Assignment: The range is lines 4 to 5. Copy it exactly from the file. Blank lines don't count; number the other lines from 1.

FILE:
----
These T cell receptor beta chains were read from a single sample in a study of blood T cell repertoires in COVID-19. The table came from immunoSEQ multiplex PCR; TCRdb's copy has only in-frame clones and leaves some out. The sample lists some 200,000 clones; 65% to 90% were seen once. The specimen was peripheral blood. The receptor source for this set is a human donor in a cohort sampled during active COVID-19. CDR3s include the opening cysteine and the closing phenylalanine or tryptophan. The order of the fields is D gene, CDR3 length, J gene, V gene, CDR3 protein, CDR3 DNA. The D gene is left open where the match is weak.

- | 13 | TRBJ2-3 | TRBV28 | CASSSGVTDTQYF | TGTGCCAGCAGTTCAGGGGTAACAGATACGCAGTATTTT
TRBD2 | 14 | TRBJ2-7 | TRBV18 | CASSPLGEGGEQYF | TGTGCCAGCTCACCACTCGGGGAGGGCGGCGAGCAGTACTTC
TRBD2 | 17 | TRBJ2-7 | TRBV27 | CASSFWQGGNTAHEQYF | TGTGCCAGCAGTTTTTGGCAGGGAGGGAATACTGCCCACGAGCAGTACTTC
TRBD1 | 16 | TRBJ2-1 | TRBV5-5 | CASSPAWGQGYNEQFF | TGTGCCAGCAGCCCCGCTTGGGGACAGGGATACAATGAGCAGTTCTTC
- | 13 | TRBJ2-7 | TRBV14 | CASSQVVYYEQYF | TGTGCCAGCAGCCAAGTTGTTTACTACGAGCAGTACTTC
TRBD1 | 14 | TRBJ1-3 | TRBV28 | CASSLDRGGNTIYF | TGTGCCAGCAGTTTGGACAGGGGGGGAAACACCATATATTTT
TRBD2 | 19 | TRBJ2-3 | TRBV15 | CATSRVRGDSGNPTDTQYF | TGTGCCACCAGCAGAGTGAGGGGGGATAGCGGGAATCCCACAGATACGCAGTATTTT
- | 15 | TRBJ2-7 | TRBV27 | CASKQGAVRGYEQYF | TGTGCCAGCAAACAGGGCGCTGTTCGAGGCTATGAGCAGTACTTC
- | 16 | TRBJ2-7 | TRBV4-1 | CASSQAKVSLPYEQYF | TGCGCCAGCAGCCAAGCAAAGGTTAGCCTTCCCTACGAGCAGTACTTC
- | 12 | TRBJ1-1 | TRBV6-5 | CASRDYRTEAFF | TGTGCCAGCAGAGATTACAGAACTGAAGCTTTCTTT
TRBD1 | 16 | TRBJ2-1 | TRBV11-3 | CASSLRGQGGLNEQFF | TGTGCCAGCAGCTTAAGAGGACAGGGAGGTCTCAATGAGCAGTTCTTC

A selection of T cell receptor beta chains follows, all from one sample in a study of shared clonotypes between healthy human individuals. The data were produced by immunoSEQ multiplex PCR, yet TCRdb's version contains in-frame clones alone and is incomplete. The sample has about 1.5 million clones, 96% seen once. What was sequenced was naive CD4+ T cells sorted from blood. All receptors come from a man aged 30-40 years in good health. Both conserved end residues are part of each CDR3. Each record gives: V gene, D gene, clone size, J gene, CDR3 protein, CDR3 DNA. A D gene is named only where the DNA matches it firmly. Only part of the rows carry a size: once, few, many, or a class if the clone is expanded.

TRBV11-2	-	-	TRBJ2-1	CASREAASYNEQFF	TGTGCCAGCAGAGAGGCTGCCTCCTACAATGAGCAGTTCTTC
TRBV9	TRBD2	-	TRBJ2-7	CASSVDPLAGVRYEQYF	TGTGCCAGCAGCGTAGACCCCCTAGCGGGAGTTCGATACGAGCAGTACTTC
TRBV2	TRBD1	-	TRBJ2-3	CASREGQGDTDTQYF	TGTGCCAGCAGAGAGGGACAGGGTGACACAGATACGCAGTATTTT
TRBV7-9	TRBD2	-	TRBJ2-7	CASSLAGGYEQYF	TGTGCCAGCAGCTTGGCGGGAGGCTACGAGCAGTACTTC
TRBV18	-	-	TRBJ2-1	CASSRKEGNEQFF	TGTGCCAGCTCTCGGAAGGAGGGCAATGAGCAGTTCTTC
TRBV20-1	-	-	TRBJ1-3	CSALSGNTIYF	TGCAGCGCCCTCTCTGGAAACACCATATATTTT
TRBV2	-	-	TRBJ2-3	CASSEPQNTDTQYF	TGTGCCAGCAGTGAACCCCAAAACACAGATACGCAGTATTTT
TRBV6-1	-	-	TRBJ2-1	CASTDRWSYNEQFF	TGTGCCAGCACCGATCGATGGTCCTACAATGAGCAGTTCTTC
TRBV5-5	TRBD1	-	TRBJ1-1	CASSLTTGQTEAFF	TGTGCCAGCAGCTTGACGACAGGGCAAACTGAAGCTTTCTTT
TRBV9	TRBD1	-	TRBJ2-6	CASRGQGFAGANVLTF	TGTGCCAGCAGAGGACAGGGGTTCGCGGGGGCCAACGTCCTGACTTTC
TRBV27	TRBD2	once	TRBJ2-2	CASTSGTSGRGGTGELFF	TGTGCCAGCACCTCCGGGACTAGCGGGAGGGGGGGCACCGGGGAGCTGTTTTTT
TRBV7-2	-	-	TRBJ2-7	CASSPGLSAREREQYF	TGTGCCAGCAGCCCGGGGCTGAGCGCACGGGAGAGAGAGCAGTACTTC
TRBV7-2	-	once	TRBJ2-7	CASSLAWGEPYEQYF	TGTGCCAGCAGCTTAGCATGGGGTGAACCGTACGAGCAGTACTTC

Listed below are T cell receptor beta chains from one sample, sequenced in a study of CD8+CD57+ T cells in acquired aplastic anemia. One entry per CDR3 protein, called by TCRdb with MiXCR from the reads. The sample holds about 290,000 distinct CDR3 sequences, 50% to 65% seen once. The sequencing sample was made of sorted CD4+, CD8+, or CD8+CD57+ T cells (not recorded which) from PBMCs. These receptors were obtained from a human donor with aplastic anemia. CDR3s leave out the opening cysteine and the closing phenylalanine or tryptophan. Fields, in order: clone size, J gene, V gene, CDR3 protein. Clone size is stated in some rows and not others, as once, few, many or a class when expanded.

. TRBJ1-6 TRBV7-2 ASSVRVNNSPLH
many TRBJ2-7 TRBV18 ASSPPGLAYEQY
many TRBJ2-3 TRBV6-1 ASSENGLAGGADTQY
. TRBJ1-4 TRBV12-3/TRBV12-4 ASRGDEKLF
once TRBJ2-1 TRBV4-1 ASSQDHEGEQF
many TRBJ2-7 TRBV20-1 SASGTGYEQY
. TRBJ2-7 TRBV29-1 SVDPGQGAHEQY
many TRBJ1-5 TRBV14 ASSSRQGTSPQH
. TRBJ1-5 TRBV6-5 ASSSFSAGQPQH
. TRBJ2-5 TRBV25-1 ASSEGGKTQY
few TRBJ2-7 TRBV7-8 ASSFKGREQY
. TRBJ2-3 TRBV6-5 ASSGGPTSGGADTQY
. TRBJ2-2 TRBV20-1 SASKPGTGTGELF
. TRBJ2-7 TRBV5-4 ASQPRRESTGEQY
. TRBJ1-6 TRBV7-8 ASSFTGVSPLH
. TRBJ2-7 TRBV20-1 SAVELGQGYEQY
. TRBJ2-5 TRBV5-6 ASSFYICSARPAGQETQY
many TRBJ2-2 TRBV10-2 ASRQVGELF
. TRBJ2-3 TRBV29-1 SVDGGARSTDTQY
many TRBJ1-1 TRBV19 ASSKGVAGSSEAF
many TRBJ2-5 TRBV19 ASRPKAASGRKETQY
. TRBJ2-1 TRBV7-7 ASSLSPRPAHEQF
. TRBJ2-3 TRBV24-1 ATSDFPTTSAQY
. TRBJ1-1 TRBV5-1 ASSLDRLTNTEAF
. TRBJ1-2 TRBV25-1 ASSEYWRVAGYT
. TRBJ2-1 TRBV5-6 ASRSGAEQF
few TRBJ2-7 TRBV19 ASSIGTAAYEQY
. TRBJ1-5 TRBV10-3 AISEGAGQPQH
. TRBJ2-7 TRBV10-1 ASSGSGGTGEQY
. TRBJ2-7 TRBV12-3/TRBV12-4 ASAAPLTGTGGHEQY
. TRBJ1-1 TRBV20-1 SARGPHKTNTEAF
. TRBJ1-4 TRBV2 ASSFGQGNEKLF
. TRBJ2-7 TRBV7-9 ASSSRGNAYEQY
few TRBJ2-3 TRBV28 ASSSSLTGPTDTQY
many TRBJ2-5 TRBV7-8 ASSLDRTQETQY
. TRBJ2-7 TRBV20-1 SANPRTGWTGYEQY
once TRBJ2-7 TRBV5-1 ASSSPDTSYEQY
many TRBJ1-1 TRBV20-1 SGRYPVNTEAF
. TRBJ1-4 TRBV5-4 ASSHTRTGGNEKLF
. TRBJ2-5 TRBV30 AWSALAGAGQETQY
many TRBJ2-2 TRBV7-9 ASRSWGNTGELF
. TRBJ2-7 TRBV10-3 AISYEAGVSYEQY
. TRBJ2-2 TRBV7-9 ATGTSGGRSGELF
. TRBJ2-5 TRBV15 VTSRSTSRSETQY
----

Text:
TRBD2 | 17 | TRBJ2-7 | TRBV27 | CASSFWQGGNTAHEQYF | TGTGCCAGCAGTTTTTGGCAGGGAGGGAATACTGCCCACGAGCAGTACTTC
TRBD1 | 16 | TRBJ2-1 | TRBV5-5 | CASSPAWGQGYNEQFF | TGTGCCAGCAGCCCCGCTTGGGGACAGGGATACAATGAGCAGTTCTTC